This is true in countries, like France, where antisemitic incidents have led to increases in Jewish emigration to Israel. But it is also true in the United States, where many Jews have achieved historic levels of privilege and security — and Israel has functioned as a common flag, in a sense, for the community to rally around.


Diasporism, in other words, is a distinctly minority position. It is easily seen as dismissive of the more than 7 million Jews in Israel — more than in any other country, and most of them refugees or their descendants from places from which they understandably fled, like 1930s Europe, or to which they may not be welcome to return, like elsewhere in the Middle East and North Africa. (Even the satirical diasporism in Philip Roth’s 1993 novel “Operation Shylock” envisions only Jews from Europe going back where they came from.) It can seem a willful blindness to the centuries of persecution and pogroms, culminating in the Holocaust, that convinced most Jews as well as the international community that Israel needed to exist.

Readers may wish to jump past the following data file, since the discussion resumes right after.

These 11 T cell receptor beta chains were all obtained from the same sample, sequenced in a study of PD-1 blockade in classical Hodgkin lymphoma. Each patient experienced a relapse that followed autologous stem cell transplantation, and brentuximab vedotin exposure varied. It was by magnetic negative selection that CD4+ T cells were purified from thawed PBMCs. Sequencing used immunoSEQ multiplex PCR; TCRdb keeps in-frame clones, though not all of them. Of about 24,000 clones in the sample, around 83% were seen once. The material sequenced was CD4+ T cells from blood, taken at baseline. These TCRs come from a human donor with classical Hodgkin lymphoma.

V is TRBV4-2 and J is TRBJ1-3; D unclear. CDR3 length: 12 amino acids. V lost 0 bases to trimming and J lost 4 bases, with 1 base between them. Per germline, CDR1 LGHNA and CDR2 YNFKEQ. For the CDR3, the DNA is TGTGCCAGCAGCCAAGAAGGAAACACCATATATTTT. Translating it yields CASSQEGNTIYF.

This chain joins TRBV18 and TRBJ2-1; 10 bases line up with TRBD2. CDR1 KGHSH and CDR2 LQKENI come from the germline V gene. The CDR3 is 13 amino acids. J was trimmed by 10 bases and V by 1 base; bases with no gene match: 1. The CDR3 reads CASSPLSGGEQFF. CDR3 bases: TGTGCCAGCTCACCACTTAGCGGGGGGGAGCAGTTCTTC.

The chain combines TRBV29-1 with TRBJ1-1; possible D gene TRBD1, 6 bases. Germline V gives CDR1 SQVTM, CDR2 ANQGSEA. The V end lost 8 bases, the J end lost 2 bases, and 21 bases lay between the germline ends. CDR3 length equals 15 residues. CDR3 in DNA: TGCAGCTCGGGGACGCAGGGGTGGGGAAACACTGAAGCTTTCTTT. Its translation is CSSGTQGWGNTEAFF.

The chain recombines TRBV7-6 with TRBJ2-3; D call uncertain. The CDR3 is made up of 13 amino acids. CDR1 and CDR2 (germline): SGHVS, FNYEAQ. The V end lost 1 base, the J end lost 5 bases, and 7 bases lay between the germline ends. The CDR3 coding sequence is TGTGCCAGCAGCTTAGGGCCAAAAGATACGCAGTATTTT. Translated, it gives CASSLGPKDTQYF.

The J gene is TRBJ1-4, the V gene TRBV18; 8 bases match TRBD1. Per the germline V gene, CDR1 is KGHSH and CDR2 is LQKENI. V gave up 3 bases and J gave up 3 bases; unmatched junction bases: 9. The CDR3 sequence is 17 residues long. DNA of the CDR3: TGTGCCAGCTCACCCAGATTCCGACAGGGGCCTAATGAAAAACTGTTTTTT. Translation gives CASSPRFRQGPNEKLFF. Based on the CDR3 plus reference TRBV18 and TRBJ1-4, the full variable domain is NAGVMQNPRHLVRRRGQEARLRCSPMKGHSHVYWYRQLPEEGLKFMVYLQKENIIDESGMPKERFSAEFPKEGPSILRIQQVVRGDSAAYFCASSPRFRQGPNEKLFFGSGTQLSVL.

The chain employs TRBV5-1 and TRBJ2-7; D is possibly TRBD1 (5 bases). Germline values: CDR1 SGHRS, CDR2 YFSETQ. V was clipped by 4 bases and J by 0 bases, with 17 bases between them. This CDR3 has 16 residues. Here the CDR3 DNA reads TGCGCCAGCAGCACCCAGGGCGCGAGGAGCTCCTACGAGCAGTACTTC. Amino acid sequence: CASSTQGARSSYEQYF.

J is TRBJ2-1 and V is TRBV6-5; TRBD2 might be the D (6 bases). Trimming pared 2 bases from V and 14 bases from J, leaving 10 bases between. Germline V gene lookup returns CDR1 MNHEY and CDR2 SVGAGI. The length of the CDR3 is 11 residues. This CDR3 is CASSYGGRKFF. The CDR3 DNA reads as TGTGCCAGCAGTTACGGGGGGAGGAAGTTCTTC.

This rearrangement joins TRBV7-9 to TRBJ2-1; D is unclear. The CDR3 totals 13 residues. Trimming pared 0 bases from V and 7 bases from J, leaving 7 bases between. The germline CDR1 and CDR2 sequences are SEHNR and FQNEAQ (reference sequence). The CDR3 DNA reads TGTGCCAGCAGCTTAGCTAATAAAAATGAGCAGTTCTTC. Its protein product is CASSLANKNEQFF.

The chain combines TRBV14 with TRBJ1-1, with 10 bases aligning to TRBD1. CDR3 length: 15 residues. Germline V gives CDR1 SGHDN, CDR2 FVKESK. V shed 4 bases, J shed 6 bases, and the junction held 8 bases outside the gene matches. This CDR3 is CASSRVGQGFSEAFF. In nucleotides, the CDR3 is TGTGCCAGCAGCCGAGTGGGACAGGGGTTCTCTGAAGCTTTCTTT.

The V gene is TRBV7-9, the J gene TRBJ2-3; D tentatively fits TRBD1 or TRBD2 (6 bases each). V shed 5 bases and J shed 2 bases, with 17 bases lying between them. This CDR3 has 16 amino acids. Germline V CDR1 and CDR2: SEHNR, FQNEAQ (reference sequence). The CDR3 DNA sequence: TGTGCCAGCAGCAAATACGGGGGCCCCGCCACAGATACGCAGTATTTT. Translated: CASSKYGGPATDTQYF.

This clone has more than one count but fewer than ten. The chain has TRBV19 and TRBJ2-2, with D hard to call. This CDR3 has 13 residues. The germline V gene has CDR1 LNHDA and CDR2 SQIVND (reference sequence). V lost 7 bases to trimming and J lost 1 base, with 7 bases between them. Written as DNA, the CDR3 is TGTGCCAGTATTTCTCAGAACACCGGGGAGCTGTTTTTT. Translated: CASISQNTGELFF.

“To posit the credibility of an early 20th-century ideology that had some impact on interwar Europe until much of East and Central Europe was obliterated by forces diasporism could never have predicted, while ignoring the reality of millions and millions of people, is an exercise in putting one’s head in the sand,” said Steven J. Zipperstein, a professor of Jewish culture and history at Stanford University.


And for most Jews, Oct. 7, in which Hamas killed or kidnapped nearly 1,500 Israelis, provoked solidarity and viscerally reminded them of Israel’s raison d’être. This is one reason most everyone in the American Jewish establishment, from the Republican Jewish Coalition to social justice-minded Reform rabbis, has steadfastly stood with Israel in the months since.